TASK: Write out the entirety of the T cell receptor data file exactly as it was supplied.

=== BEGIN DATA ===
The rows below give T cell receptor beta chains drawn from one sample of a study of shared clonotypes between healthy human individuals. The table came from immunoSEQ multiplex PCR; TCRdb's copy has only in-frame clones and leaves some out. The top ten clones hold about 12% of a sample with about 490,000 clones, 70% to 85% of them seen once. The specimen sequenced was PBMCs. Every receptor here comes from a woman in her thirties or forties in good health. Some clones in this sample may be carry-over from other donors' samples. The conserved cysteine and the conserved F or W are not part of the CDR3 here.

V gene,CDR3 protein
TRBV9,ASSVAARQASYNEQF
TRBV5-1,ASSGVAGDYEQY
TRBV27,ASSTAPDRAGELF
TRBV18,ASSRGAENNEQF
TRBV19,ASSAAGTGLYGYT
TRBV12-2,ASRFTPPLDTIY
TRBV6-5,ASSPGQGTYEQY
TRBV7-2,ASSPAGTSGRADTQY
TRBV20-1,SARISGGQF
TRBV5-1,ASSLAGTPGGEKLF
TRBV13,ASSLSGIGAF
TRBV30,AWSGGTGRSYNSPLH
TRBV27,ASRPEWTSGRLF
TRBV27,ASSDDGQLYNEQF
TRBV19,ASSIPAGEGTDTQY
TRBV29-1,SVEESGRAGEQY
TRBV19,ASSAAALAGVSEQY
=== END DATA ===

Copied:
The rows below give T cell receptor beta chains drawn from one sample of a study of shared clonotypes between healthy human individuals. The table came from immunoSEQ multiplex PCR; TCRdb's copy has only in-frame clones and leaves some out. The top ten clones hold about 12% of a sample with about 490,000 clones, 70% to 85% of them seen once. The specimen sequenced was PBMCs. Every receptor here comes from a woman in her thirties or forties in good health. Some clones in this sample may be carry-over from other donors' samples. The conserved cysteine and the conserved F or W are not part of the CDR3 here.

V gene,CDR3 protein
TRBV9,ASSVAARQASYNEQF
TRBV5-1,ASSGVAGDYEQY
TRBV27,ASSTAPDRAGELF
TRBV18,ASSRGAENNEQF
TRBV19,ASSAAGTGLYGYT
TRBV12-2,ASRFTPPLDTIY
TRBV6-5,ASSPGQGTYEQY
TRBV7-2,ASSPAGTSGRADTQY
TRBV20-1,SARISGGQF
TRBV5-1,ASSLAGTPGGEKLF
TRBV13,ASSLSGIGAF
TRBV30,AWSGGTGRSYNSPLH
TRBV27,ASRPEWTSGRLF
TRBV27,ASSDDGQLYNEQF
TRBV19,ASSIPAGEGTDTQY
TRBV29-1,SVEESGRAGEQY
TRBV19,ASSAAALAGVSEQY